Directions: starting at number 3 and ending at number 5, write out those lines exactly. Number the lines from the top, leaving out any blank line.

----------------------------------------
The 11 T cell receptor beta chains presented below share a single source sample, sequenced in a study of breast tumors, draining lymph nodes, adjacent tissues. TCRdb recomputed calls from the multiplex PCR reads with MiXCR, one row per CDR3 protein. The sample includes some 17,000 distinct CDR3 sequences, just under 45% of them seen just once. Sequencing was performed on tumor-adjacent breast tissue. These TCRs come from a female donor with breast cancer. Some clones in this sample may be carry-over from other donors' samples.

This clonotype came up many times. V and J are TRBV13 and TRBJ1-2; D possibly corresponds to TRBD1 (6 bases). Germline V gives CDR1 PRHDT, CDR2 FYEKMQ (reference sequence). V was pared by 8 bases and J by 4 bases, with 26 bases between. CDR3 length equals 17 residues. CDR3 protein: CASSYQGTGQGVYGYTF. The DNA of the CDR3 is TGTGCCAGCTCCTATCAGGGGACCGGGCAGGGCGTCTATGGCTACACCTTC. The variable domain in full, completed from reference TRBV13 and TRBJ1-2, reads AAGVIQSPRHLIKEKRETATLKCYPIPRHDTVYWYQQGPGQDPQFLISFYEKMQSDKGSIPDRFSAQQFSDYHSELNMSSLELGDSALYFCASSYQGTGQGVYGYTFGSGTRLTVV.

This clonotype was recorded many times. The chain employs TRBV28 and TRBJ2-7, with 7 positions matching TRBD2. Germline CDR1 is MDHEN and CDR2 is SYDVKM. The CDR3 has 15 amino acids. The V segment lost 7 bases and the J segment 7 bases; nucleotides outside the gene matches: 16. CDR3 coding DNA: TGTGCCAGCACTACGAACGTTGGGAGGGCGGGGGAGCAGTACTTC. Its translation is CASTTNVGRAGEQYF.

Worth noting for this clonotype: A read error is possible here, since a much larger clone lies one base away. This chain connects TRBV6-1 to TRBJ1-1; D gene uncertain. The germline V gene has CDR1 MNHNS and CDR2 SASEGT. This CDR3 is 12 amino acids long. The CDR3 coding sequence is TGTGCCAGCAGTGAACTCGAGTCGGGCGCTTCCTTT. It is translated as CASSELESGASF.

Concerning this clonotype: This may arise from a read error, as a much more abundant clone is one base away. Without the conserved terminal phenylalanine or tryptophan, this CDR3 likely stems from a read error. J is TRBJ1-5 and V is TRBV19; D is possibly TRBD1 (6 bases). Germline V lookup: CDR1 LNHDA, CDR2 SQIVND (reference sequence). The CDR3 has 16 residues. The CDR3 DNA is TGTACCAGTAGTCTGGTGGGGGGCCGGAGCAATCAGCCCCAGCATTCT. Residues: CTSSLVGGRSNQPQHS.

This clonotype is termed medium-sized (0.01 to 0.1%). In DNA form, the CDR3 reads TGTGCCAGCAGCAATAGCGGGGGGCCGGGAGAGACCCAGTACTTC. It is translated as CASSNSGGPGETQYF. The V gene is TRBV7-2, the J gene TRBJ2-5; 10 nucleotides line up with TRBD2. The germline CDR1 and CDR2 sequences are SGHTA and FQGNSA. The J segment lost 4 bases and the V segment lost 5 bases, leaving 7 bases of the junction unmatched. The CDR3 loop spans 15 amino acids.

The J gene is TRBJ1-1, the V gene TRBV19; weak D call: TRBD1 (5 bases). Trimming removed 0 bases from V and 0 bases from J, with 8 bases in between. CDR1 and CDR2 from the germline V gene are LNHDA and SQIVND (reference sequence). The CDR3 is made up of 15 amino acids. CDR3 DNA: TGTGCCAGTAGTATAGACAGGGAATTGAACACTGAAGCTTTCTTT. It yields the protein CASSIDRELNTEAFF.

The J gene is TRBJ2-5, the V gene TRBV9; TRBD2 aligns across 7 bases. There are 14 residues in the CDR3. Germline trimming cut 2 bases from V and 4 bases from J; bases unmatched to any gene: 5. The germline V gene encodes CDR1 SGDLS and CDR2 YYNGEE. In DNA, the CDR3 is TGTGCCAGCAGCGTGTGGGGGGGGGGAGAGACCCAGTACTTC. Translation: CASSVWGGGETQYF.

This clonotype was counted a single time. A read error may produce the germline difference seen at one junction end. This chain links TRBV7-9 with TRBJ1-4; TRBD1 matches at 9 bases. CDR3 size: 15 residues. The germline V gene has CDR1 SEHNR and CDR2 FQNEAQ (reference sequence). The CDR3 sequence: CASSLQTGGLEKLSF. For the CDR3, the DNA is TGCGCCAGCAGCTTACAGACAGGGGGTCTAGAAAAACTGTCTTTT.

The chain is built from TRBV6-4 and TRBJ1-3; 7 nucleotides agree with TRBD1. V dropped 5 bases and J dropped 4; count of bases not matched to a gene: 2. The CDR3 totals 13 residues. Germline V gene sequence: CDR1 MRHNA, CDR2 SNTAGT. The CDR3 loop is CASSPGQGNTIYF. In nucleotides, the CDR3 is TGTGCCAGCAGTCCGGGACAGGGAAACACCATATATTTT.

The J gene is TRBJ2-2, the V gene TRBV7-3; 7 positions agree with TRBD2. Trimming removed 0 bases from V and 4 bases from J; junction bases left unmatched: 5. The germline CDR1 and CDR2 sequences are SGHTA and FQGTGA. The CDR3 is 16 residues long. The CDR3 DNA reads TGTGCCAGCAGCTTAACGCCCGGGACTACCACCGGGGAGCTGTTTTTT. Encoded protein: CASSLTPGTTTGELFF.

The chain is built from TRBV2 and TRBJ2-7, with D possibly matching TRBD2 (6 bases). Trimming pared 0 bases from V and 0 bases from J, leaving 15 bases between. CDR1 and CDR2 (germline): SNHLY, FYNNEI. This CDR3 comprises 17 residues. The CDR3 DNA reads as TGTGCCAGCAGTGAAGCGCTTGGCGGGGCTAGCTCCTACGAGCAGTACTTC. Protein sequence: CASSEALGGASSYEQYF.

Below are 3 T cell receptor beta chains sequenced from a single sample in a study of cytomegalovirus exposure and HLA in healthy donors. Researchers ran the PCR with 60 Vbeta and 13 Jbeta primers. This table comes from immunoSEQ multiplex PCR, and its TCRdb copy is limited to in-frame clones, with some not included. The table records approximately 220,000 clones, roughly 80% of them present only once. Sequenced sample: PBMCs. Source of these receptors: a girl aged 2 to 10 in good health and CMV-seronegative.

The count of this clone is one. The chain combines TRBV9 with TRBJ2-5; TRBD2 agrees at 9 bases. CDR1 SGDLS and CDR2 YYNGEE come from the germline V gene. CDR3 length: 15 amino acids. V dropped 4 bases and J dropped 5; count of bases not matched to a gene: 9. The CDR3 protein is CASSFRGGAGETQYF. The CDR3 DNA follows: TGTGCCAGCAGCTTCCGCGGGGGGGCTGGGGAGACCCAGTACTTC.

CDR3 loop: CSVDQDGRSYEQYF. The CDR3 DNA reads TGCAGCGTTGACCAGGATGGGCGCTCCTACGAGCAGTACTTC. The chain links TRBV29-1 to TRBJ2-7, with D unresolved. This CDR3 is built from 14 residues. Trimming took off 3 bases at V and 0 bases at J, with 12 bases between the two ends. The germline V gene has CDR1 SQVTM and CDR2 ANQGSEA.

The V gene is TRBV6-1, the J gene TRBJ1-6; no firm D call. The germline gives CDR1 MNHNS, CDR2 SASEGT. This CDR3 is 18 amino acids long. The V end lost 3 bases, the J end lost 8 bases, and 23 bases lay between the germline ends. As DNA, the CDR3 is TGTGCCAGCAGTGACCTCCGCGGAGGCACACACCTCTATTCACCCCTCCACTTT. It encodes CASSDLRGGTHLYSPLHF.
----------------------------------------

This clonotype was recorded many times. The chain employs TRBV28 and TRBJ2-7, with 7 positions matching TRBD2. Germline CDR1 is MDHEN and CDR2 is SYDVKM. The CDR3 has 15 amino acids. The V segment lost 7 bases and the J segment 7 bases; nucleotides outside the gene matches: 16. CDR3 coding DNA: TGTGCCAGCACTACGAACGTTGGGAGGGCGGGGGAGCAGTACTTC. Its translation is CASTTNVGRAGEQYF.

Worth noting for this clonotype: A read error is possible here, since a much larger clone lies one base away. This chain connects TRBV6-1 to TRBJ1-1; D gene uncertain. The germline V gene has CDR1 MNHNS and CDR2 SASEGT. This CDR3 is 12 amino acids long. The CDR3 coding sequence is TGTGCCAGCAGTGAACTCGAGTCGGGCGCTTCCTTT. It is translated as CASSELESGASF.

Concerning this clonotype: This may arise from a read error, as a much more abundant clone is one base away. Without the conserved terminal phenylalanine or tryptophan, this CDR3 likely stems from a read error. J is TRBJ1-5 and V is TRBV19; D is possibly TRBD1 (6 bases). Germline V lookup: CDR1 LNHDA, CDR2 SQIVND (reference sequence). The CDR3 has 16 residues. The CDR3 DNA is TGTACCAGTAGTCTGGTGGGGGGCCGGAGCAATCAGCCCCAGCATTCT. Residues: CTSSLVGGRSNQPQHS.